This is my third blog post in a series about infrared (IR) light and paranormal evidence!
The first post introduced infrared light + light anomalies + digital cameras, and the second post talked about infrared light + shadow figures + digital cameras. This post is going to discuss anomalous spirit temperature fluctuations + infrared light as heat + thermal cameras.
One of the MOST common reports of spirit evidence are people feeling “cold spots” or less commonly “hot spots” on or around them. These temperature fluctuations have been documented over and over and over again with sudden drops in temperatures of 5-20+ degrees in the same location in less than a minute. Skeptics say it can be air currents or air conditioning, but once you have felt this chill there is NO mistaking it as something anomalous!
Staying in the infrared (IR) wheel house, I think these temperature changes are just another piece of evidence supporting the idea that what we experience as ghosts, earthbound energies, and spirits have something to do with them manipulating IR energy.
Humans cannot see IR with our eyes, but we experience IR as heat. This is why the sun and fire feels warm to us, because we are feeling on our skin the IR energy waves coming from these sources as heat. Any object above absolute zero (-273degreesC) emits infrared energy . . . ALWAYS!
Humans have developed cameras that can detect the infrared light emitted by an object. These cameras translate the IR into a thermal temperature image. The more IR emitted the hotter the object. The image on the right is looking at two cups of water. One cup has hot water (white/red) and the other cup has cold water (dark blue). These thermal cameras can be used in the dark because they do not need any visible light to “see” an image (NASA Cool Cosmos).
I then asked myself, do these thermal cameras pick up on air temperatures? The answer is no, not very well. This can be seen in the cup picture above. There is no radiating circle of IR heat around the cup (which we would feel if we put our hand near it), it is just the cup that is imaged as IR. And this video shows a thermal camera not being able to pick up hot air very well coming from a hair drier.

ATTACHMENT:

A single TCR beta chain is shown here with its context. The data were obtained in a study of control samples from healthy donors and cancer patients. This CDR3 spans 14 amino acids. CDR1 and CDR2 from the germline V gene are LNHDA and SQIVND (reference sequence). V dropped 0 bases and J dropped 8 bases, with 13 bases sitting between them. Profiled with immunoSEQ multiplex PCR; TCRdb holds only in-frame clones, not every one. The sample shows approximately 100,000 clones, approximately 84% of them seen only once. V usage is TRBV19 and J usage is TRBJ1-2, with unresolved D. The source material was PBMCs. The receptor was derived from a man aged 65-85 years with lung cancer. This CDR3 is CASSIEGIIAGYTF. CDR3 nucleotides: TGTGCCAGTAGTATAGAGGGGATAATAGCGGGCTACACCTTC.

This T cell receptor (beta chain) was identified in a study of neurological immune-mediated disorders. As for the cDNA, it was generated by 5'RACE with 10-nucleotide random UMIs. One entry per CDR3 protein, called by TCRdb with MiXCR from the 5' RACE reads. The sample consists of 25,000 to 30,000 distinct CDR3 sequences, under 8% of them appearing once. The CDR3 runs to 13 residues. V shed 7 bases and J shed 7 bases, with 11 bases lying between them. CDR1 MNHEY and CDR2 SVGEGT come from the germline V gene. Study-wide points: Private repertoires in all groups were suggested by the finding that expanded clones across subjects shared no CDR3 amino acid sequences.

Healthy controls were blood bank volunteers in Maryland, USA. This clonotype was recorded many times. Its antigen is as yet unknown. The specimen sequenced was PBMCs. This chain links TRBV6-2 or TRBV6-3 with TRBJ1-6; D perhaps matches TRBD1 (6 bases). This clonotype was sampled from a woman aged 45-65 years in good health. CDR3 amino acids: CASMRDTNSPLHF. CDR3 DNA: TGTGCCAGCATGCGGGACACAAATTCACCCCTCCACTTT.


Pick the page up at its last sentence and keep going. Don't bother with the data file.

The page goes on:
In the previous post about shadow figures and IR absorption, I talked about what an IR absorbing anomaly would look like on digital and night vision cameras. I then wondered what would an IR absorbing anomaly look like on thermal camera? This article talks about a “stealth cloak” that absorbs 94% of IR light it encounters and it appears dark to the thermal camera! The cloak looks cooler and it blocks IR emitters behind it!
This means that an IR absorbing shadow figure could in theory appear darker in front of other IR emitting objects!!!!
Now that you have some background, check out the paranormal video evidence below.
This video is a great introduction to what thermal camera video looks like. In the video, there is a very obvious IR temperature anomaly seen moving across the room. What this video is describing, is an anomalous mass that is acting like a “stealth cloak” either emitting less IR OR is absorbing IR from the surroundings. Therefore, this mass has a cooler temperature seen as a blue color on the thermal.
If this IR thermal anomaly moved through you or near you, you would feel a COOLING sensation! But you would not be able to see it. This is exactly what many people report during paranormal investigations!
My theory is that spirit entities which emit less IR wavelengths or absorb IR wavelengths appear as cold spots on thermal and are felt as coolness on our skin! Whereas, spirit entities which emit IR wavelengths appear as hot spots on thermal and will feel warm on our skin!
Million-Weaver S. 2018. ‘Stealth’ material hides hot objects from infrared eyes’, University of Wisconsin-Madison, News. https://news.wisc.edu/stealth-material-hides-hot-objects-from-infrared-eyes/.
NASA Cool Cosmos. Teachers Guide to the infrared. http://coolcosmos.ipac.caltech.edu/image_galleries/ir_zoo/lessons/background.html
Opagal. 2018. Opagal, Beyond the Visible. Introduction to IR (Part 1): The physics behind thermal imaging. https://www.opgal.com/blog/thermal-cameras/the-physics-behind-thermal-imaging
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